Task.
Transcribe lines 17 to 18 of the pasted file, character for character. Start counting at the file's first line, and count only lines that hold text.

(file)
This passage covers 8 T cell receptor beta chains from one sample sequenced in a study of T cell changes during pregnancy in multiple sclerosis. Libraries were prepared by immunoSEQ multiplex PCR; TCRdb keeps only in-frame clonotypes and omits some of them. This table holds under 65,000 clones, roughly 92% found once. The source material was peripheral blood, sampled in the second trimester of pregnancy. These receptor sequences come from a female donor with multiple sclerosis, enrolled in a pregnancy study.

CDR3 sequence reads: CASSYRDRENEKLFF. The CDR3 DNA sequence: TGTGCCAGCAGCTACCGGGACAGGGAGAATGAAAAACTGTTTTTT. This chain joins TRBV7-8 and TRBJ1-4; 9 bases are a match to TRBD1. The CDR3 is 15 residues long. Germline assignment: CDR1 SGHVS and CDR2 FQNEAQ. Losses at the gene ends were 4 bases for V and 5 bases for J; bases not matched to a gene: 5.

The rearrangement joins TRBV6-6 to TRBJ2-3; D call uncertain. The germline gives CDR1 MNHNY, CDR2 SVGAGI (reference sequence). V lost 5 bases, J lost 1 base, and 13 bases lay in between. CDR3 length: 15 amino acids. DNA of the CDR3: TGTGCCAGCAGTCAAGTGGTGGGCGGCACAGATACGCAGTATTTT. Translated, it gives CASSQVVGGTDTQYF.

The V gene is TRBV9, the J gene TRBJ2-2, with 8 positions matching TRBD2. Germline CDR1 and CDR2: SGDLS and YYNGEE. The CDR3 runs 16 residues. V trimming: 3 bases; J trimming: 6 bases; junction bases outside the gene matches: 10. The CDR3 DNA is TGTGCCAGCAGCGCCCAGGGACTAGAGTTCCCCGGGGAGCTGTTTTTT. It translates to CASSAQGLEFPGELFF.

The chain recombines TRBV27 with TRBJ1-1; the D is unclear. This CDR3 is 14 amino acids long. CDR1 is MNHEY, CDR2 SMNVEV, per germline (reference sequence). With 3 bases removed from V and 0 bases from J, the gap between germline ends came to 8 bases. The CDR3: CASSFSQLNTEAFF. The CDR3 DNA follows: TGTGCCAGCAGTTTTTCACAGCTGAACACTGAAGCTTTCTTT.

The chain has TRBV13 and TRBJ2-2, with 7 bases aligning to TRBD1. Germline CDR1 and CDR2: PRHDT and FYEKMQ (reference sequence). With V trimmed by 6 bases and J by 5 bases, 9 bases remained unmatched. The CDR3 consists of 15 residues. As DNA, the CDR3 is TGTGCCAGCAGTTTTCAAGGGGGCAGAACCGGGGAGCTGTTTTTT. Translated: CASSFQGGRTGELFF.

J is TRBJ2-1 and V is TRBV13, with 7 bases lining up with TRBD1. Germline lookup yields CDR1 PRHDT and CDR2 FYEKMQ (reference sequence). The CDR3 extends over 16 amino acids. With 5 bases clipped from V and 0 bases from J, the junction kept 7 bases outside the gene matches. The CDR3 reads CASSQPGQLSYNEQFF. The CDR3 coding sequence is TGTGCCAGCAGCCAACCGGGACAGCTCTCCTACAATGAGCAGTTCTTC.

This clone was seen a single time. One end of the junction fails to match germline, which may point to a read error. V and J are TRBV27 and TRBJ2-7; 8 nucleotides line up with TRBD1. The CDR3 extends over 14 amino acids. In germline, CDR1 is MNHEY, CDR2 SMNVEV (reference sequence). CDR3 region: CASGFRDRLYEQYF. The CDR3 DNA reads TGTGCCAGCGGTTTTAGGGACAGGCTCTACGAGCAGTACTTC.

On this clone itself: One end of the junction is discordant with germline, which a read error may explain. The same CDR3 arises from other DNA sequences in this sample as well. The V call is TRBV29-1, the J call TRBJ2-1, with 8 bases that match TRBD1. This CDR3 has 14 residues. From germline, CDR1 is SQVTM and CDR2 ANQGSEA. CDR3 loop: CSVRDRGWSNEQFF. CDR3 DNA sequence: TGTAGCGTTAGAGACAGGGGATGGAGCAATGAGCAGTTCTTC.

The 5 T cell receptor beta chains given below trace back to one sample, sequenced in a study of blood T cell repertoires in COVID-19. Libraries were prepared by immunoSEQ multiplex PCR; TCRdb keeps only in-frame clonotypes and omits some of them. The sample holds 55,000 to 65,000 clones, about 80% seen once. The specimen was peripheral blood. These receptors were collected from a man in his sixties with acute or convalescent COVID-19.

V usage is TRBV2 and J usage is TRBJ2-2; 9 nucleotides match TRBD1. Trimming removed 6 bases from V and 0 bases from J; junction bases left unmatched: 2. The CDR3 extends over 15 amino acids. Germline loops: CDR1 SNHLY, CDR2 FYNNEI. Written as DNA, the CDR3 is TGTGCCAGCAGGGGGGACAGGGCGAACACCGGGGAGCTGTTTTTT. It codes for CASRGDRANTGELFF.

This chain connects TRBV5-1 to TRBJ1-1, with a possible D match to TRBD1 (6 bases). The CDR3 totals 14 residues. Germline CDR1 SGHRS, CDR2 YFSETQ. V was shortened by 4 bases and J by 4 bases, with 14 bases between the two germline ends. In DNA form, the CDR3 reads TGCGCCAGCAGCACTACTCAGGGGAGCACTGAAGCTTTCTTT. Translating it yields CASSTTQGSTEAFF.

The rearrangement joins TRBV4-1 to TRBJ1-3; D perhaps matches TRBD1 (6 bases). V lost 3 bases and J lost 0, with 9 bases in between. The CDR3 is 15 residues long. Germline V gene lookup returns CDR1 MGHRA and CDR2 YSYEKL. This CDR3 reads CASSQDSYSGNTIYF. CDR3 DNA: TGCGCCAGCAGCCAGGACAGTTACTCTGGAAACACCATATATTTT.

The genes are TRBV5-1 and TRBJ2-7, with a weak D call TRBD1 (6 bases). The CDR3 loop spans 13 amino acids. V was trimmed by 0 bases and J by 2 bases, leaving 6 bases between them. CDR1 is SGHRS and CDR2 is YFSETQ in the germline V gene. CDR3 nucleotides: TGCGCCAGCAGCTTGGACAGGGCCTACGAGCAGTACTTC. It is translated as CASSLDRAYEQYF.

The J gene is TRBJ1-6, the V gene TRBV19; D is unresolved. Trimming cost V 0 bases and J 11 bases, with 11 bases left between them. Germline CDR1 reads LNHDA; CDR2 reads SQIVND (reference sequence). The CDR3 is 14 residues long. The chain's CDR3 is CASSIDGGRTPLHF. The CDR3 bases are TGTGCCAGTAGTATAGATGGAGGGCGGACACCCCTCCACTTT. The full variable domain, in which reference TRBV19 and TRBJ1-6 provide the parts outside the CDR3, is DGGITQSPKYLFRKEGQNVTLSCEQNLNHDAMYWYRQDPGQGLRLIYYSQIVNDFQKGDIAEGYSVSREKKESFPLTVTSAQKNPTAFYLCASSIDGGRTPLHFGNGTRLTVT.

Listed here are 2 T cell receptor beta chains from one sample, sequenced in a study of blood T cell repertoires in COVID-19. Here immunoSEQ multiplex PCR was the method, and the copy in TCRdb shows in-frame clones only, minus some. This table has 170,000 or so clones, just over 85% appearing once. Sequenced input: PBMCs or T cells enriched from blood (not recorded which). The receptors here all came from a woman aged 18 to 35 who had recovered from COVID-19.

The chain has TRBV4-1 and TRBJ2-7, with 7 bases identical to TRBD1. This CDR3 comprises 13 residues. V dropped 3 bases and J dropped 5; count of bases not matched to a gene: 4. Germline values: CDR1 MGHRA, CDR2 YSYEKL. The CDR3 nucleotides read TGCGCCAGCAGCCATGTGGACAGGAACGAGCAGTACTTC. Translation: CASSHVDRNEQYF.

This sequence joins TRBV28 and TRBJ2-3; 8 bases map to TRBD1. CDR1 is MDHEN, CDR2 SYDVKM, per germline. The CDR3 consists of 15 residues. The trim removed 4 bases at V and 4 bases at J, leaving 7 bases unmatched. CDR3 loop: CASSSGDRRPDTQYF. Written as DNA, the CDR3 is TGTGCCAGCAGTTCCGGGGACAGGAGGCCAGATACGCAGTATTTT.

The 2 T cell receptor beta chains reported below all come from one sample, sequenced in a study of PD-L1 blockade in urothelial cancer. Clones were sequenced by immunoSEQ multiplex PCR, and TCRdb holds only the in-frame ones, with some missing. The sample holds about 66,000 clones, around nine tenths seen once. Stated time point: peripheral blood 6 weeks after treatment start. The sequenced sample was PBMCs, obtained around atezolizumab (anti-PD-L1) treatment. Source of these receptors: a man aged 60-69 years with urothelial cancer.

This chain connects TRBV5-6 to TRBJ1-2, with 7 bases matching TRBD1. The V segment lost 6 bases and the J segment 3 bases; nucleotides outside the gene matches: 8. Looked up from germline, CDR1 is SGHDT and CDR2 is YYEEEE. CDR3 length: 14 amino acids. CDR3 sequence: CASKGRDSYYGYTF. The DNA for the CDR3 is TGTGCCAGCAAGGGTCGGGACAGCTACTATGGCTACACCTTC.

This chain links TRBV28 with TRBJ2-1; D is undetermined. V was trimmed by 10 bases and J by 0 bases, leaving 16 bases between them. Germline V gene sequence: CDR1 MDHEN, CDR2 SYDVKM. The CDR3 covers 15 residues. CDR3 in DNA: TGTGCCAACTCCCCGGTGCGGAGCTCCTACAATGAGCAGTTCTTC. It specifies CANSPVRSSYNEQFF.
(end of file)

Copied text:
The chain has TRBV4-1 and TRBJ2-7, with 7 bases identical to TRBD1. This CDR3 comprises 13 residues. V dropped 3 bases and J dropped 5; count of bases not matched to a gene: 4. Germline values: CDR1 MGHRA, CDR2 YSYEKL. The CDR3 nucleotides read TGCGCCAGCAGCCATGTGGACAGGAACGAGCAGTACTTC. Translation: CASSHVDRNEQYF.

This sequence joins TRBV28 and TRBJ2-3; 8 bases map to TRBD1. CDR1 is MDHEN, CDR2 SYDVKM, per germline. The CDR3 consists of 15 residues. The trim removed 4 bases at V and 4 bases at J, leaving 7 bases unmatched. CDR3 loop: CASSSGDRRPDTQYF. Written as DNA, the CDR3 is TGTGCCAGCAGTTCCGGGGACAGGAGGCCAGATACGCAGTATTTT.